In October 2015, the Air Force awarded Northrop Grumman the contract to produce the first sixth-generation aircraft under the Long Range Strike Bomber program. The aircraft was later designated the B-21 Raider, named in honor of the legendary Doolittle Raiders who flew Army bombers from Navy aircraft carriers to strike Tokyo after Pearl Harbor. Development of the B-21 was so secretive that even Congress was prevented from knowing much about the aircraft. On December 2, 2022, the Air Force and Northrop Grumman unveiled the B-21, America's first strategic stealth bomber in three decades, to the public for the first time at Plant 42, Edwards Air Force Base, Palmdale, California.
The rollout ceremony began with the singing of the national anthem by Northrop Grumman employee Johan Riley. This was accompanied by a strategic bomber flyover of a B-52 Stratofortress, B-1 Lancer and B-2 Spirit from Air Force Global Strike Command. Opening remarks were delivered by Northrop Grumman Chair, CEO and President Kathy Warden. "The bomber fleet has been a cornerstone of this nation's air power and, tonight, we roll out the next generation of capability," she said. "With the B-21, the United States Air Force will deter and defeat threats anywhere in the world."
Following Warden's opening remarks, the Plant 42 hangar doors opened to reveal a sheathed flying wing aircraft. As the dramatic music built up to its crescendo, the B-21 was unveiled for the first time and rolled out to a round of applause. After the Raider was chocked, Vice Chairman of the Joint Chiefs of Staff, Vice Adm. Christopher Grady spoke about the bomber's legacy and its future in the Air Force. "What was once a nation force with munitions thrown by hand from an open cockpit in World War Once to a 1,500-aircraft armada launched for a single raid in World War Two, America's bomber fleet is the globe's premiere airborne extended deterrent," he said. "[The B-21] will operate in tomorrow's high-threat environment and it will enable America to outmaneuver, to outpace and to outmatch out adversaries. It will deter aggression and, if called upon, the B-21 and the men and women who fly her will be resolute, ready, and lethal on arrival to prevail in conflict."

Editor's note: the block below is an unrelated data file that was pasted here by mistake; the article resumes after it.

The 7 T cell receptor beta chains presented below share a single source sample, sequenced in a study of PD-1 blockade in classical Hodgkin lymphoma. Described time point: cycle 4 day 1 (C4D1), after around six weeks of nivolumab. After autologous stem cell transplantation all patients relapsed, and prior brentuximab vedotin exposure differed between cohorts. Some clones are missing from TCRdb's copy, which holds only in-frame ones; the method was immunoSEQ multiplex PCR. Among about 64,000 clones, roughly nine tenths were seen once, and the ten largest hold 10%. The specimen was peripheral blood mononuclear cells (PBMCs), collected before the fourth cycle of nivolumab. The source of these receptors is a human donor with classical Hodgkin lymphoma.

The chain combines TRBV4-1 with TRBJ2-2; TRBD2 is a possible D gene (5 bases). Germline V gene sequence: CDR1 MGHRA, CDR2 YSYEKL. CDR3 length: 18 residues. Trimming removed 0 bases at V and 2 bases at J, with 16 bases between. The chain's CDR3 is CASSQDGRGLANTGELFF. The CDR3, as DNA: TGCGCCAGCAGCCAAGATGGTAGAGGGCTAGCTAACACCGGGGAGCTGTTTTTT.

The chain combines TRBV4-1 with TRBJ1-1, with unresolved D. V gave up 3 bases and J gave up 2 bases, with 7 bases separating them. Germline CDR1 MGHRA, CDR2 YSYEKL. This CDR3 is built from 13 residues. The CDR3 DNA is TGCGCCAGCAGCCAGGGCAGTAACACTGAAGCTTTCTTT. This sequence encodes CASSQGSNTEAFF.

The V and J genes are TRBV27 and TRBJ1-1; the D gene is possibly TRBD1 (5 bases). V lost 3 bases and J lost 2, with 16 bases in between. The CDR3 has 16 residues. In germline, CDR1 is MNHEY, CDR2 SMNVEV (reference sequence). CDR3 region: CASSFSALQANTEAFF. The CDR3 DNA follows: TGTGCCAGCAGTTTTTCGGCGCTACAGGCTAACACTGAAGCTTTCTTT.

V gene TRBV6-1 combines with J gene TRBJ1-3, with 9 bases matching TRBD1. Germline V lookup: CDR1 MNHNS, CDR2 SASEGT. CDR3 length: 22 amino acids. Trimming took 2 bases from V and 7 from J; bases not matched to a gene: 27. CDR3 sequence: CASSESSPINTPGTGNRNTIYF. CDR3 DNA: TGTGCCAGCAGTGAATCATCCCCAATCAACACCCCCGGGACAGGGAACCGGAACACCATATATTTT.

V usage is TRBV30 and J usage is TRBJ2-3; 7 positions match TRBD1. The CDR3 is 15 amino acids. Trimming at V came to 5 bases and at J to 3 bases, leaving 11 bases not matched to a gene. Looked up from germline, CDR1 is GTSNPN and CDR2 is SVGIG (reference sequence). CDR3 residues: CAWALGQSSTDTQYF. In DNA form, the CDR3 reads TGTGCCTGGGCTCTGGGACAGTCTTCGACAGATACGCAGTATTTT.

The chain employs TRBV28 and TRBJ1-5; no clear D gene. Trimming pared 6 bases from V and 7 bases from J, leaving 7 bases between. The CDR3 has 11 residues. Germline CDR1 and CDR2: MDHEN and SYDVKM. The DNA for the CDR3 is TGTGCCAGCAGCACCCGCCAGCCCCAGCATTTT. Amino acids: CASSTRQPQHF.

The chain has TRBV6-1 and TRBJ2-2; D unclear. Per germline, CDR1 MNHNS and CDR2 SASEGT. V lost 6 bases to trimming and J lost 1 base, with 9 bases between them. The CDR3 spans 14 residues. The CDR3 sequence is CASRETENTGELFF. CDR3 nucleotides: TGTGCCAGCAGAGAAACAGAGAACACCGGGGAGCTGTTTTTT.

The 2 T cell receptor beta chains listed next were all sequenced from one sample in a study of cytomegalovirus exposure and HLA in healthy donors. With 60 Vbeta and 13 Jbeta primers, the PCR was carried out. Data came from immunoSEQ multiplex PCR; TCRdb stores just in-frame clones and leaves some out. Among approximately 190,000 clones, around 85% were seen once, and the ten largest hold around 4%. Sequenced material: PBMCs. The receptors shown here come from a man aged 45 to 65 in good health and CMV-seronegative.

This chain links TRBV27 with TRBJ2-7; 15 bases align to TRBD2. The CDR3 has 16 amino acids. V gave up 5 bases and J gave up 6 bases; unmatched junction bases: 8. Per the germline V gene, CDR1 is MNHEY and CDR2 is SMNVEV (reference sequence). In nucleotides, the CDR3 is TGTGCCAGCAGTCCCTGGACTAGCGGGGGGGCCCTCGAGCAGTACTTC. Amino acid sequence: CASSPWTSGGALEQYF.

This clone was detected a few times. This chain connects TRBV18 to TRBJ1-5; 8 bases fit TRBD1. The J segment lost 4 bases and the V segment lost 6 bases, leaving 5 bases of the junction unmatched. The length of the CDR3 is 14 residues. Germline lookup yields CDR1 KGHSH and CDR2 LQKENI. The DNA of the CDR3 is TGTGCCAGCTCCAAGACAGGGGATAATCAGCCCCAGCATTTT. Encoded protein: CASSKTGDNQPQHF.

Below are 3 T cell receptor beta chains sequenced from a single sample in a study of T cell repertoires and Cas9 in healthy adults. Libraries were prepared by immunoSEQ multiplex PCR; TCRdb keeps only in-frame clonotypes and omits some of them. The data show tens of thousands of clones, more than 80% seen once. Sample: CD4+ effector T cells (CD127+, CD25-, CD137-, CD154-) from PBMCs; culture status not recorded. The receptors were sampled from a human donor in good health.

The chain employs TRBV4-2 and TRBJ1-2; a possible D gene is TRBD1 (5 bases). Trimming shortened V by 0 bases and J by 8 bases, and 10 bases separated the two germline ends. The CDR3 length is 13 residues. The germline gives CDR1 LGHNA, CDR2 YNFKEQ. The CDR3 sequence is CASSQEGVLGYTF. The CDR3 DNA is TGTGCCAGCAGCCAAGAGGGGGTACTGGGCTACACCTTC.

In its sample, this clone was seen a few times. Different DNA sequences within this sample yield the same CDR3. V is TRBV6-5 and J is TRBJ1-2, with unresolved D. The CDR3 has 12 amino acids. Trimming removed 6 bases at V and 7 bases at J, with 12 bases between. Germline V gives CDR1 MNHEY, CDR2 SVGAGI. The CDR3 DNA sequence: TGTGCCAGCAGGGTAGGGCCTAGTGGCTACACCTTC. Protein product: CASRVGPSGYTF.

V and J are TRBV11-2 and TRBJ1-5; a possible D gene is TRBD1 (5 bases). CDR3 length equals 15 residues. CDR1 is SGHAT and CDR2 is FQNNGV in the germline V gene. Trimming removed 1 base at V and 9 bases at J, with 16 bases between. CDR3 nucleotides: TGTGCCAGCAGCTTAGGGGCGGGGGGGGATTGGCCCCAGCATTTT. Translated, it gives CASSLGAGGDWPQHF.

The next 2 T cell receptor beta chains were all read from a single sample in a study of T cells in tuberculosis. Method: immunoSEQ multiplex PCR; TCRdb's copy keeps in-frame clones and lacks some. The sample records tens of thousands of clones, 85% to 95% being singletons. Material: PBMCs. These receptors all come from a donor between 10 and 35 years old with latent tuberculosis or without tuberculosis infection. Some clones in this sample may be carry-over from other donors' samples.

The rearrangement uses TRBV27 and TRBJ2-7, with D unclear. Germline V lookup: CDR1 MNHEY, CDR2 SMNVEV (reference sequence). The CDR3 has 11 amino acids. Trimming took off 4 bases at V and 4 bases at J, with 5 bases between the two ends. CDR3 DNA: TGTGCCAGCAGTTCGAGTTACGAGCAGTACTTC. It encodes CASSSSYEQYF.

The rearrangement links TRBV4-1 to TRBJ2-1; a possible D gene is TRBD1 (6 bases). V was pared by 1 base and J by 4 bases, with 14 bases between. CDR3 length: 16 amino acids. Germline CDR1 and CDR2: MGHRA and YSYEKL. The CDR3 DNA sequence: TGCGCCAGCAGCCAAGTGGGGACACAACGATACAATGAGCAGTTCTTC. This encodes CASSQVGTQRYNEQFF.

After Vice Adm. Grady, Secretary of Defense Lloyd Austin remarked on the B-21's namesake and its role in the nation's defense. "The Doolittle Raiders...showed the strength and the reach of American air power," he said. "America's defense will always be rooted in deterring conflict. So, we are again making it plain to any potential foe: the risk and the cost of aggression far outweigh any conceivable gains." Secretary Austin also welcomed family members of the Doolittle Raiders who attended the ceremony.
Although no performance figures were revealed about the B-21, certain capabilities and missions of the aircraft were highlighted. Of course, the Raider is an advanced stealth bomber capable of delivering conventional and nuclear weapons. Like the B-2 before it, the B-21 is extremely difficult for enemy air defense systems to detect and has the range to fly in from outside of a combat theater. In addition to its role as a bomber, the B-21 is multifunctional and can serve as an intelligence collection and battle management platform. Looking to the future, Secretary Austin called the B-21 "the most maintainable bomber ever built." It was also designed with an open system architecture to easily receive upgrades and field future weapons and technologies that haven't even been built yet.
Warden returned to deliver the closing remarks of the ceremony. "We look forward to the next steps in this program as we move into robust ground testing and toward first flight," she said. Warden again recognized the hard work of the Northrop Grumman B-21 Raider team and led the crowd in a round of applause for them. "This rollout signifies great progress and we won't rest until we deliver these awesome aircraft to the United States Air Force. The next time you see this plane, it'll be in the air." The Air Force placed an initial order of 100 B-21s with with goal of having the aircraft operational by the mid-2020s.